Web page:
Differential Serving on Firebase Hosting

Polymer 2.x/3.x brought the standards-compliant ES6 class-based syntax for defining Web Components. This works well for most modern browsers and ES6 has a lot of other nice features (like arrow functions) to make your JS code cleaner and more fun to write.

But if you need to support older browsers like IE 11 you will have to compile your code to ES5 which comes with performance drawbacks for modern browsers compared to running ES6 on them directly.

The ideal approach is to use differential serving to serve the ES6 version to modern browsers and a fallback ES5 version to older browser. prpl-server-node is a sample implementation of a Node server that uses this pattern. I took the ideas from this implementation and created a sample based on the polymer-starter-kit on how you can use differential serving on Firebase Hosting using Cloud Functions for Firebase for dynamically sending the right version to the user.

This article assumes that you are using the app structure recommended by the PRPL pattern, i.e. you have a minimal index.html as entrypoint that loads an app shell which in turn loads all the other fragments/web components.

It also assumes that all URLs like https://my-app.firebaseapp.com/view1 will be rewritten to load the entrypoint and that you are using polymer build to build your app.

To serve the resources in your index.html from the right build, all the paths you specify will need to be relative, so for example

<link rel="import" href="src/my-app.html">

instead of

<link rel="import" href="/src/my-app.html">

Additionally you need to define a base tag in your <head>.

<base href='/'>

During the build process the polymer-cli will change this base tag to <base href='/modern-es6/'> and <base href='/fallback-es5/'> for their respective builds.

For hosting static resources and making sure your routing references the correct root you have to define the Polymer rootPath.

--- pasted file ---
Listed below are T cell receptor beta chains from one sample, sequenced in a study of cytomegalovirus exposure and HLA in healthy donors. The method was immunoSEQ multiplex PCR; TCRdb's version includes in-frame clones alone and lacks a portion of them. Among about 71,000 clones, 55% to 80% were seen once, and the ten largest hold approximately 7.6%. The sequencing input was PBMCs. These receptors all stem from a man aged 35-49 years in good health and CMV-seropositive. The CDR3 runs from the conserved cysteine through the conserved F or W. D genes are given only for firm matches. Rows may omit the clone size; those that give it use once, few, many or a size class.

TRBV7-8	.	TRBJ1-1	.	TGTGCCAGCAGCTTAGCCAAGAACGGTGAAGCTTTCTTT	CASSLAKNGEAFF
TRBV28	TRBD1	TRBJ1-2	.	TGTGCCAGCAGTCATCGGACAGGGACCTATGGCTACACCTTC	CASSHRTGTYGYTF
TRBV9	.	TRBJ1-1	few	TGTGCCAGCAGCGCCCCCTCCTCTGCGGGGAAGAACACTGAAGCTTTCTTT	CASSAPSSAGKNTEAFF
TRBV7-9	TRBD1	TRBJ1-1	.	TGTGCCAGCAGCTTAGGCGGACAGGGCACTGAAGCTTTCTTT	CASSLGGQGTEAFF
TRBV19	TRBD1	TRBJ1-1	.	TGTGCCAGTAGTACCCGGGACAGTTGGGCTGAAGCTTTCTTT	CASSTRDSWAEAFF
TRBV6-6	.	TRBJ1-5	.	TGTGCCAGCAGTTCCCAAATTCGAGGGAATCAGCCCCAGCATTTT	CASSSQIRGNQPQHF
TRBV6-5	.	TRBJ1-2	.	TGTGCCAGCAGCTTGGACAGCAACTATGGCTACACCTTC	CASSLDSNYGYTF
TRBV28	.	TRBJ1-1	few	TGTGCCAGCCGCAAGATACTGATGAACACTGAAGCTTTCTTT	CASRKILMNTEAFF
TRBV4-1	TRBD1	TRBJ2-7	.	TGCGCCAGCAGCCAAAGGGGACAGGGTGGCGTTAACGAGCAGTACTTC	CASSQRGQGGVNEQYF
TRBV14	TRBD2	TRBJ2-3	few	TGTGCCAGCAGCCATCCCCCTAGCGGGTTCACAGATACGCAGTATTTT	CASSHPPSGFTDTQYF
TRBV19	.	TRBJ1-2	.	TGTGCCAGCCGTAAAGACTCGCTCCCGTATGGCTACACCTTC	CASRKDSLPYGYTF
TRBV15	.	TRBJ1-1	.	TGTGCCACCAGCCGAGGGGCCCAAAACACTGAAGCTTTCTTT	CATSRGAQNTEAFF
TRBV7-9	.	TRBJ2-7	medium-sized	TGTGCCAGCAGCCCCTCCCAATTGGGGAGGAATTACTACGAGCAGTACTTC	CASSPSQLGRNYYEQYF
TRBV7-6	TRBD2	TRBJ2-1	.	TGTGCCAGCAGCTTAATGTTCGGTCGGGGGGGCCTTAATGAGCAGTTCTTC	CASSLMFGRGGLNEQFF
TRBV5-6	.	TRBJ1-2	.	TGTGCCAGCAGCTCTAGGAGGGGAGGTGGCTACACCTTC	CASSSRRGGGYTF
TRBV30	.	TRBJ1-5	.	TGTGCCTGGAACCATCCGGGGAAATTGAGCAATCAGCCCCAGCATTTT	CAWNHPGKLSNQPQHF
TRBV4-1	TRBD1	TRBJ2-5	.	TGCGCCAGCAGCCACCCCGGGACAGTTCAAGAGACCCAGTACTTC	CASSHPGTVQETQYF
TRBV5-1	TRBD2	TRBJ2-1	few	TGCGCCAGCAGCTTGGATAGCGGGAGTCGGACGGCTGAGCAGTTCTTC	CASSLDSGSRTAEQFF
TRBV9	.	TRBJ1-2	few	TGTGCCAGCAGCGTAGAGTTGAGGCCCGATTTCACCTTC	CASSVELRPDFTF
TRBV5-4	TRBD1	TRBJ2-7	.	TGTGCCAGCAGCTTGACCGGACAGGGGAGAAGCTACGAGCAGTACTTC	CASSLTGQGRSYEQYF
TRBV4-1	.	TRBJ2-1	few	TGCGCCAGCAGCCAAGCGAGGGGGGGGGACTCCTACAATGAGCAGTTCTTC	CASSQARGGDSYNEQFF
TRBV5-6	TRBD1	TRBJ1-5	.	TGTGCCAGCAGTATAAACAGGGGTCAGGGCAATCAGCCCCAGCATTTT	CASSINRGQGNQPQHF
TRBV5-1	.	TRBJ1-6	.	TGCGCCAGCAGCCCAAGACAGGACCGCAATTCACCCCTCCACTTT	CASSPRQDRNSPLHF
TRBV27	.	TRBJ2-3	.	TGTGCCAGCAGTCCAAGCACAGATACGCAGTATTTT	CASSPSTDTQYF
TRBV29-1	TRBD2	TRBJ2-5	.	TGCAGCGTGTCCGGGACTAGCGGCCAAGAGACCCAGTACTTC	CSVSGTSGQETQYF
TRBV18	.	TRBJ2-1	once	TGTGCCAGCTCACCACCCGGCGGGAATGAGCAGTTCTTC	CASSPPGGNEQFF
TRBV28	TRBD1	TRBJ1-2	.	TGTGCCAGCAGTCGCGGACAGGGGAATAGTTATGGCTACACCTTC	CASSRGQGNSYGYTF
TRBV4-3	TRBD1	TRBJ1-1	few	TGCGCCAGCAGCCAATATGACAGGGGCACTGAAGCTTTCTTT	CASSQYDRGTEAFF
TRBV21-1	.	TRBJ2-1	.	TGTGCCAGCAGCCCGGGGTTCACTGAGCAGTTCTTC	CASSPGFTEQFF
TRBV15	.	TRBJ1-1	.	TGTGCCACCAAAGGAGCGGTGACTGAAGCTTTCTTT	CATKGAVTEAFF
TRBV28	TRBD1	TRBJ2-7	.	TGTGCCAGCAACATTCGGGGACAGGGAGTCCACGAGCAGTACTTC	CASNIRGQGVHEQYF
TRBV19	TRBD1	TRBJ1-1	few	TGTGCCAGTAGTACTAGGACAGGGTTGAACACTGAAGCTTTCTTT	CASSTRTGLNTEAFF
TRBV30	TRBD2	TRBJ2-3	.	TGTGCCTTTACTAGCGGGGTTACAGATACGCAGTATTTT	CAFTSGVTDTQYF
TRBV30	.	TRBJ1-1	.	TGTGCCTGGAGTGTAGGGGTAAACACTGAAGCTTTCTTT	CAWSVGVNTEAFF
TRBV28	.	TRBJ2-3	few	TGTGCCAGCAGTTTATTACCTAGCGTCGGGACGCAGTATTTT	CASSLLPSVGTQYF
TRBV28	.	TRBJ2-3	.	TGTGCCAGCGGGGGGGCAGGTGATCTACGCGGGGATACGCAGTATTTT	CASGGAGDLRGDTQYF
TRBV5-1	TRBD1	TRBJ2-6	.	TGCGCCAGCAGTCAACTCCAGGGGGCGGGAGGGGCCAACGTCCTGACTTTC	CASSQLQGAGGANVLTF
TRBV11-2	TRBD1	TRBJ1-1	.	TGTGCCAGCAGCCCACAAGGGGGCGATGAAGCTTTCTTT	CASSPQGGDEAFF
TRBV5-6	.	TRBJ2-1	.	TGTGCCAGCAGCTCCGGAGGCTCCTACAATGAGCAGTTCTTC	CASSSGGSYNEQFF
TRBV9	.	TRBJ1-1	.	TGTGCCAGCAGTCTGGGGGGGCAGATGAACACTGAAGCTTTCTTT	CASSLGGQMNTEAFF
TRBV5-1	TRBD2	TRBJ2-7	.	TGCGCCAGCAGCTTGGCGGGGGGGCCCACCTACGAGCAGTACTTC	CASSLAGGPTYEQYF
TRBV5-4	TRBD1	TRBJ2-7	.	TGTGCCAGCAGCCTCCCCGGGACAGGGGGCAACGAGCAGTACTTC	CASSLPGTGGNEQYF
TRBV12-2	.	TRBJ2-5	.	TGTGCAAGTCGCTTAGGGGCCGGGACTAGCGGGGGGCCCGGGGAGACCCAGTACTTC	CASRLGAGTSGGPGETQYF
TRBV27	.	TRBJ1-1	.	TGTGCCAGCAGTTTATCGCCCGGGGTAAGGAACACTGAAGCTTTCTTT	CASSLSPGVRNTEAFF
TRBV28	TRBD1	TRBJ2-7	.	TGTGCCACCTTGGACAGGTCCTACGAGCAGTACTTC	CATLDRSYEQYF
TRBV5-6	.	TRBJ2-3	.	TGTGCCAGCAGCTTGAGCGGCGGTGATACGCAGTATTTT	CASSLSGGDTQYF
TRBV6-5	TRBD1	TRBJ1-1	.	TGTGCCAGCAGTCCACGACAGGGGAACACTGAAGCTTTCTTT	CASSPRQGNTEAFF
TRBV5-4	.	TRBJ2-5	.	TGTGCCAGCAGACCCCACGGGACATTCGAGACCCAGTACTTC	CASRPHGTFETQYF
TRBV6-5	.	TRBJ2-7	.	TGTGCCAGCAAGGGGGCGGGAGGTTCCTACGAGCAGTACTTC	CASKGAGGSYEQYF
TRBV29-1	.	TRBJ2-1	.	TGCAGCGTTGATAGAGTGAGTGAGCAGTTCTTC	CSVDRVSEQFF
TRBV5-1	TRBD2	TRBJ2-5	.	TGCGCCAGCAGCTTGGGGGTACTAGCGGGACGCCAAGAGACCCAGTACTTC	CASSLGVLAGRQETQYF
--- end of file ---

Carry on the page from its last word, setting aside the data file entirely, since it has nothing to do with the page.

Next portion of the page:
window.Polymer = {rootPath: '/'};

You can then use links like this in your app shell:

<a href="[[rootPath]]view1">View One</a>

All other references in your elements, especially imports of other elements have to be relative so they get served from the same build.

To tell polymer build to actually update the base tag, you have to add the "basePath": true setting to the builds section of your polymer.json

Additionally you will have to add the browserCapabilities where applicable which will be used in the Cloud Function to know which version to serve. (More information about this setting).

After building you should end up with a structure like this:


For hosting this on Firebase you will need to deploy the full build directory, including both builds and the polymer.json as shown in the firebase.json below.

Additionally the headers section adds the Service-Worker-Allowed header when requesting any of the service-worker.js file to make sure the service-worker can be registered on the root scope from the subfolder they are in.

All paths that are not static resources will be rewritten to call the Cloud Function serve where all the magic happens.

Probably the biggest issue with using Cloud Functions for Firebase for this specific use case is that you don’t have direct access to the files deployed on Firebase Hosting since they are running in different environments.

So the first thing the serve function has to do is to fetch the polymer.json via a HTTP request.

It then checks the build section and compares the defined browserCapabilities to the capabilities of the browser. Depending on this it will fetch the best suited index.html from Firebase Hosting and return it as response, adding an additional header to control the caching behavior of Firebase.

And that’s all. With just a few changes to your original app and this simple function the app will work for modern and older browsers, and the function is only called once in the beginning for the entry point.

  • To prevent the two extra HTTP requests it should be possible to deploy the built index.html files and the polymer.json together with the Cloud Function. This would need some small adjustments to the build process.
  • prpl-server-node also has HTTP/2 server push functionality which could be added to this function.
  • At the moment all resources including images are uploaded for each build which will result in a lot of duplicates. It should be possible to extract those static assets and only host them once, accessing them via absolute URLs using "[[rootPath]]/static/my-file.jpg".

The team behind prpl-server-node is apparently already working on similar functionality/samples so I probably won’t invest too much more time on this project. But I needed the differential serving functionality on Firebase for a project myself and I didn’t see any other working examples out there. This works with minimal adjustments to existing Polymer apps, so feel free to use it and send PRs 😄

The full example is available on GitHub.



Business applications and web developer, Google Developer Expert for Web Technologies until 2017, World traveller

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Gerwin Sturm

Business applications and web developer, Google Developer Expert for Web Technologies until 2017, World traveller